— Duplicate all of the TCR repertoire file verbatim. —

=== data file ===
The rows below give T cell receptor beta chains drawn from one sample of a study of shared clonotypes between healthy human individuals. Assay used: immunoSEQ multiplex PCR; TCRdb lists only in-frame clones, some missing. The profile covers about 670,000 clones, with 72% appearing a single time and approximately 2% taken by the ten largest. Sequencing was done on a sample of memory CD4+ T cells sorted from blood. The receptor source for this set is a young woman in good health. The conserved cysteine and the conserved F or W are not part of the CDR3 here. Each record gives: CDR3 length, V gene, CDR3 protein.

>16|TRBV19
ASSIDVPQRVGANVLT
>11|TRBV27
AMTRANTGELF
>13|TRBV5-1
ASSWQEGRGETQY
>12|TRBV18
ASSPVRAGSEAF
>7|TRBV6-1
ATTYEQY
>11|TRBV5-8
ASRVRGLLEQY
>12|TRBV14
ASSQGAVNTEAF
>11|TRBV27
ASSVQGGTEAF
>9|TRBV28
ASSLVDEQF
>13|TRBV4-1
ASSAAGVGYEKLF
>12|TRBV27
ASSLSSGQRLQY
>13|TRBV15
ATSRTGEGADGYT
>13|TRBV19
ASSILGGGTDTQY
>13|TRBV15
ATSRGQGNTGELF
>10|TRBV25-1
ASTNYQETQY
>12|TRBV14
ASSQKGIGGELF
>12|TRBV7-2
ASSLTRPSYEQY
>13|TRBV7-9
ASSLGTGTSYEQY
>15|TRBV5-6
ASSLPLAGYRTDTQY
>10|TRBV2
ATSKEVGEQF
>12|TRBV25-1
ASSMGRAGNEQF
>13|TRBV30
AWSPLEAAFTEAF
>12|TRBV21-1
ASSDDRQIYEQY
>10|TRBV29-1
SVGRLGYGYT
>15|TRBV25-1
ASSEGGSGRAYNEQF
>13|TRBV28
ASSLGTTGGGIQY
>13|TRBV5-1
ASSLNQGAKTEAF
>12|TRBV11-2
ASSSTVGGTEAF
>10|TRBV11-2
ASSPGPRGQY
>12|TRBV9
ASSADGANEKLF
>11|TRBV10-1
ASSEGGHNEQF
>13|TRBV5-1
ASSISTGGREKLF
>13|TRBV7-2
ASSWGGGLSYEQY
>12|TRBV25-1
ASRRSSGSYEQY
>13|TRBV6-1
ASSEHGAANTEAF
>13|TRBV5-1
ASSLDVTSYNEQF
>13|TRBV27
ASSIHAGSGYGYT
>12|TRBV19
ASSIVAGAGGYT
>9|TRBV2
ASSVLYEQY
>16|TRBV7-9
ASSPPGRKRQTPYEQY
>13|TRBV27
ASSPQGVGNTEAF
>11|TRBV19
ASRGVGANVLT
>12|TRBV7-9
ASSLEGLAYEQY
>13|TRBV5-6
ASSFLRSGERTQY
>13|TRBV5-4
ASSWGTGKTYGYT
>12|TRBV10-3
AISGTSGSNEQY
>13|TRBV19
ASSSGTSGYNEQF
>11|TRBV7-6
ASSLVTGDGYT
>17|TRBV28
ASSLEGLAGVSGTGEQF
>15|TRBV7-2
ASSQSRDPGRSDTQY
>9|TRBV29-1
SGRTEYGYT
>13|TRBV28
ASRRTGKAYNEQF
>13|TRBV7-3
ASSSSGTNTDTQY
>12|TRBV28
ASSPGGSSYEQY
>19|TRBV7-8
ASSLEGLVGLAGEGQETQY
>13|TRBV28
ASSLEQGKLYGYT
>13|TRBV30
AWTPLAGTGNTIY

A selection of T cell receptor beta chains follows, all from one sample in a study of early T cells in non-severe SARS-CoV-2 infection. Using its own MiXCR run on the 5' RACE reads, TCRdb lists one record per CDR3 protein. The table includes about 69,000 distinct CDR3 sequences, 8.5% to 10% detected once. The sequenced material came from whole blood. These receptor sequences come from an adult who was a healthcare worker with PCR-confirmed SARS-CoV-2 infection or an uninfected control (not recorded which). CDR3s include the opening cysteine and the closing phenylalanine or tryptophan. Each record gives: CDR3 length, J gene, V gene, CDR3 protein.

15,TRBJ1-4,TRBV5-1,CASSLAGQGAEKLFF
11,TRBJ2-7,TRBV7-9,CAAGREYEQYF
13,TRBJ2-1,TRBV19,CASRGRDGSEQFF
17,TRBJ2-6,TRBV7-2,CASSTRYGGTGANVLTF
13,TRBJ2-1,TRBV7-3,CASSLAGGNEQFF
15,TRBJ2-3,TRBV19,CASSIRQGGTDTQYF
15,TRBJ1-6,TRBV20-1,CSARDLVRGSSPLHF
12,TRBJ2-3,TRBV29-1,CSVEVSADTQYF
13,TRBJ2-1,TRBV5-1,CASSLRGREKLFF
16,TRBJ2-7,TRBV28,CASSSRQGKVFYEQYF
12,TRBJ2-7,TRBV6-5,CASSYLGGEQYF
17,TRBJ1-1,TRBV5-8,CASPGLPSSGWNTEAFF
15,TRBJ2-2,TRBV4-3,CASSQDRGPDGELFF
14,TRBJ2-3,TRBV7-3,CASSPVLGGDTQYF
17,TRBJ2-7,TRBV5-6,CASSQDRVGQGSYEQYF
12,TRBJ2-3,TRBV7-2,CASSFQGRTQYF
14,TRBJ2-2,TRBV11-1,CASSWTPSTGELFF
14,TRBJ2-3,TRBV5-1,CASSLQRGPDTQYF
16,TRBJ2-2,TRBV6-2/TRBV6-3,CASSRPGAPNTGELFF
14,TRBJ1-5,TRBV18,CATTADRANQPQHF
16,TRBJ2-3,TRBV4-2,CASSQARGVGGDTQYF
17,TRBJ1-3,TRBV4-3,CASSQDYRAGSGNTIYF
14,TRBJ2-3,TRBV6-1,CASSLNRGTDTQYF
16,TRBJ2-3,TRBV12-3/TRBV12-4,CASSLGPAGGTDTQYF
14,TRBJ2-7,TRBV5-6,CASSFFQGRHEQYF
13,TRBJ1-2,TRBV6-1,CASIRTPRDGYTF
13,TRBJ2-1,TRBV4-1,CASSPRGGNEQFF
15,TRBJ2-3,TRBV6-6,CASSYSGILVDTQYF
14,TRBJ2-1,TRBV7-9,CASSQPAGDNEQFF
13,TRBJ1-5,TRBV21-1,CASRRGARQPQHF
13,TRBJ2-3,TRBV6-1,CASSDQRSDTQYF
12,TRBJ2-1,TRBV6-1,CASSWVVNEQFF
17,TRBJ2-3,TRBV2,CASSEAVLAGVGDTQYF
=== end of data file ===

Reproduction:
The rows below give T cell receptor beta chains drawn from one sample of a study of shared clonotypes between healthy human individuals. Assay used: immunoSEQ multiplex PCR; TCRdb lists only in-frame clones, some missing. The profile covers about 670,000 clones, with 72% appearing a single time and approximately 2% taken by the ten largest. Sequencing was done on a sample of memory CD4+ T cells sorted from blood. The receptor source for this set is a young woman in good health. The conserved cysteine and the conserved F or W are not part of the CDR3 here. Each record gives: CDR3 length, V gene, CDR3 protein.

>16|TRBV19
ASSIDVPQRVGANVLT
>11|TRBV27
AMTRANTGELF
>13|TRBV5-1
ASSWQEGRGETQY
>12|TRBV18
ASSPVRAGSEAF
>7|TRBV6-1
ATTYEQY
>11|TRBV5-8
ASRVRGLLEQY
>12|TRBV14
ASSQGAVNTEAF
>11|TRBV27
ASSVQGGTEAF
>9|TRBV28
ASSLVDEQF
>13|TRBV4-1
ASSAAGVGYEKLF
>12|TRBV27
ASSLSSGQRLQY
>13|TRBV15
ATSRTGEGADGYT
>13|TRBV19
ASSILGGGTDTQY
>13|TRBV15
ATSRGQGNTGELF
>10|TRBV25-1
ASTNYQETQY
>12|TRBV14
ASSQKGIGGELF
>12|TRBV7-2
ASSLTRPSYEQY
>13|TRBV7-9
ASSLGTGTSYEQY
>15|TRBV5-6
ASSLPLAGYRTDTQY
>10|TRBV2
ATSKEVGEQF
>12|TRBV25-1
ASSMGRAGNEQF
>13|TRBV30
AWSPLEAAFTEAF
>12|TRBV21-1
ASSDDRQIYEQY
>10|TRBV29-1
SVGRLGYGYT
>15|TRBV25-1
ASSEGGSGRAYNEQF
>13|TRBV28
ASSLGTTGGGIQY
>13|TRBV5-1
ASSLNQGAKTEAF
>12|TRBV11-2
ASSSTVGGTEAF
>10|TRBV11-2
ASSPGPRGQY
>12|TRBV9
ASSADGANEKLF
>11|TRBV10-1
ASSEGGHNEQF
>13|TRBV5-1
ASSISTGGREKLF
>13|TRBV7-2
ASSWGGGLSYEQY
>12|TRBV25-1
ASRRSSGSYEQY
>13|TRBV6-1
ASSEHGAANTEAF
>13|TRBV5-1
ASSLDVTSYNEQF
>13|TRBV27
ASSIHAGSGYGYT
>12|TRBV19
ASSIVAGAGGYT
>9|TRBV2
ASSVLYEQY
>16|TRBV7-9
ASSPPGRKRQTPYEQY
>13|TRBV27
ASSPQGVGNTEAF
>11|TRBV19
ASRGVGANVLT
>12|TRBV7-9
ASSLEGLAYEQY
>13|TRBV5-6
ASSFLRSGERTQY
>13|TRBV5-4
ASSWGTGKTYGYT
>12|TRBV10-3
AISGTSGSNEQY
>13|TRBV19
ASSSGTSGYNEQF
>11|TRBV7-6
ASSLVTGDGYT
>17|TRBV28
ASSLEGLAGVSGTGEQF
>15|TRBV7-2
ASSQSRDPGRSDTQY
>9|TRBV29-1
SGRTEYGYT
>13|TRBV28
ASRRTGKAYNEQF
>13|TRBV7-3
ASSSSGTNTDTQY
>12|TRBV28
ASSPGGSSYEQY
>19|TRBV7-8
ASSLEGLVGLAGEGQETQY
>13|TRBV28
ASSLEQGKLYGYT
>13|TRBV30
AWTPLAGTGNTIY

A selection of T cell receptor beta chains follows, all from one sample in a study of early T cells in non-severe SARS-CoV-2 infection. Using its own MiXCR run on the 5' RACE reads, TCRdb lists one record per CDR3 protein. The table includes about 69,000 distinct CDR3 sequences, 8.5% to 10% detected once. The sequenced material came from whole blood. These receptor sequences come from an adult who was a healthcare worker with PCR-confirmed SARS-CoV-2 infection or an uninfected control (not recorded which). CDR3s include the opening cysteine and the closing phenylalanine or tryptophan. Each record gives: CDR3 length, J gene, V gene, CDR3 protein.

15,TRBJ1-4,TRBV5-1,CASSLAGQGAEKLFF
11,TRBJ2-7,TRBV7-9,CAAGREYEQYF
13,TRBJ2-1,TRBV19,CASRGRDGSEQFF
17,TRBJ2-6,TRBV7-2,CASSTRYGGTGANVLTF
13,TRBJ2-1,TRBV7-3,CASSLAGGNEQFF
15,TRBJ2-3,TRBV19,CASSIRQGGTDTQYF
15,TRBJ1-6,TRBV20-1,CSARDLVRGSSPLHF
12,TRBJ2-3,TRBV29-1,CSVEVSADTQYF
13,TRBJ2-1,TRBV5-1,CASSLRGREKLFF
16,TRBJ2-7,TRBV28,CASSSRQGKVFYEQYF
12,TRBJ2-7,TRBV6-5,CASSYLGGEQYF
17,TRBJ1-1,TRBV5-8,CASPGLPSSGWNTEAFF
15,TRBJ2-2,TRBV4-3,CASSQDRGPDGELFF
14,TRBJ2-3,TRBV7-3,CASSPVLGGDTQYF
17,TRBJ2-7,TRBV5-6,CASSQDRVGQGSYEQYF
12,TRBJ2-3,TRBV7-2,CASSFQGRTQYF
14,TRBJ2-2,TRBV11-1,CASSWTPSTGELFF
14,TRBJ2-3,TRBV5-1,CASSLQRGPDTQYF
16,TRBJ2-2,TRBV6-2/TRBV6-3,CASSRPGAPNTGELFF
14,TRBJ1-5,TRBV18,CATTADRANQPQHF
16,TRBJ2-3,TRBV4-2,CASSQARGVGGDTQYF
17,TRBJ1-3,TRBV4-3,CASSQDYRAGSGNTIYF
14,TRBJ2-3,TRBV6-1,CASSLNRGTDTQYF
16,TRBJ2-3,TRBV12-3/TRBV12-4,CASSLGPAGGTDTQYF
14,TRBJ2-7,TRBV5-6,CASSFFQGRHEQYF
13,TRBJ1-2,TRBV6-1,CASIRTPRDGYTF
13,TRBJ2-1,TRBV4-1,CASSPRGGNEQFF
15,TRBJ2-3,TRBV6-6,CASSYSGILVDTQYF
14,TRBJ2-1,TRBV7-9,CASSQPAGDNEQFF
13,TRBJ1-5,TRBV21-1,CASRRGARQPQHF
13,TRBJ2-3,TRBV6-1,CASSDQRSDTQYF
12,TRBJ2-1,TRBV6-1,CASSWVVNEQFF
17,TRBJ2-3,TRBV2,CASSEAVLAGVGDTQYF